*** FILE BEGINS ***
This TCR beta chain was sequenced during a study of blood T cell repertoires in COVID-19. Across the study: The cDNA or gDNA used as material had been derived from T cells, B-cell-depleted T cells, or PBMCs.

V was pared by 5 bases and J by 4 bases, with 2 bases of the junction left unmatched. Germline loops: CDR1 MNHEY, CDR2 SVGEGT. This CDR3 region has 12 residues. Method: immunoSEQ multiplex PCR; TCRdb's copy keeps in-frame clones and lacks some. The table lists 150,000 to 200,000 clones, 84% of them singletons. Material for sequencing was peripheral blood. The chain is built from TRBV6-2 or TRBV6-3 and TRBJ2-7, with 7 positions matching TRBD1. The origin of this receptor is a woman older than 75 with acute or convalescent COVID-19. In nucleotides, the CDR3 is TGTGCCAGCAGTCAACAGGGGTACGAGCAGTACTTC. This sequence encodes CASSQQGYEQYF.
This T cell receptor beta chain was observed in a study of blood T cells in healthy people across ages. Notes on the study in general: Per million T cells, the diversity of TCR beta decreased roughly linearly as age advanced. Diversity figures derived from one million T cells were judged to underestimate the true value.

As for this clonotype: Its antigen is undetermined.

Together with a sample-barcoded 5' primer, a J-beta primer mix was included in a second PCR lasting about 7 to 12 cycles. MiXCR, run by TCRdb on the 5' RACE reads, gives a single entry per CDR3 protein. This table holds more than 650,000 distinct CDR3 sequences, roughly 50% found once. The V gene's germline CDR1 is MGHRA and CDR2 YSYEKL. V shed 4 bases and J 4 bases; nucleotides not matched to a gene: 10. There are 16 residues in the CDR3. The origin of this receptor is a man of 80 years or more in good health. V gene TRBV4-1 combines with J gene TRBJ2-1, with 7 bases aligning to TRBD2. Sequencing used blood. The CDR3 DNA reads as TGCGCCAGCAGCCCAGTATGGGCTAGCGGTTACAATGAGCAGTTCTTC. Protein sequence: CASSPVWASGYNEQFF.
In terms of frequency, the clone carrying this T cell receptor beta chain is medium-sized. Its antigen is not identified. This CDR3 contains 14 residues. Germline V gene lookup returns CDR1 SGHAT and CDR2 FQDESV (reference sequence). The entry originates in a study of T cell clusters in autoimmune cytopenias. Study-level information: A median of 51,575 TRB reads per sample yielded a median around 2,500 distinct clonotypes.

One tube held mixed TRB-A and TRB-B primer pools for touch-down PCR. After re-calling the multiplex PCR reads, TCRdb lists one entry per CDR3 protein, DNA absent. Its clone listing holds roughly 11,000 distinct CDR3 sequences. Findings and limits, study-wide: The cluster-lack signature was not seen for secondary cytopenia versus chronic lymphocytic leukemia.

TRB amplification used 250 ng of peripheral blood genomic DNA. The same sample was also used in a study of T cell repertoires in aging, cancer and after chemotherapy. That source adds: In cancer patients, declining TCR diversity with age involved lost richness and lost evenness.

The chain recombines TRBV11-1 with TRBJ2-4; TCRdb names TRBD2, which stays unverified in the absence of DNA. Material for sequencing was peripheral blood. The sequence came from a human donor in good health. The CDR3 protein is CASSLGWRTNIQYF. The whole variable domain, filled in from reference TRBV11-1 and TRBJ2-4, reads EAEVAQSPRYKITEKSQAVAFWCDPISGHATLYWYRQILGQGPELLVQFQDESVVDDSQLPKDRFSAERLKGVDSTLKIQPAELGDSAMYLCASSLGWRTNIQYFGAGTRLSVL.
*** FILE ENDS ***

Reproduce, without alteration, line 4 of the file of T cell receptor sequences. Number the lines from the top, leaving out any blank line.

As for this clonotype: Its antigen is undetermined.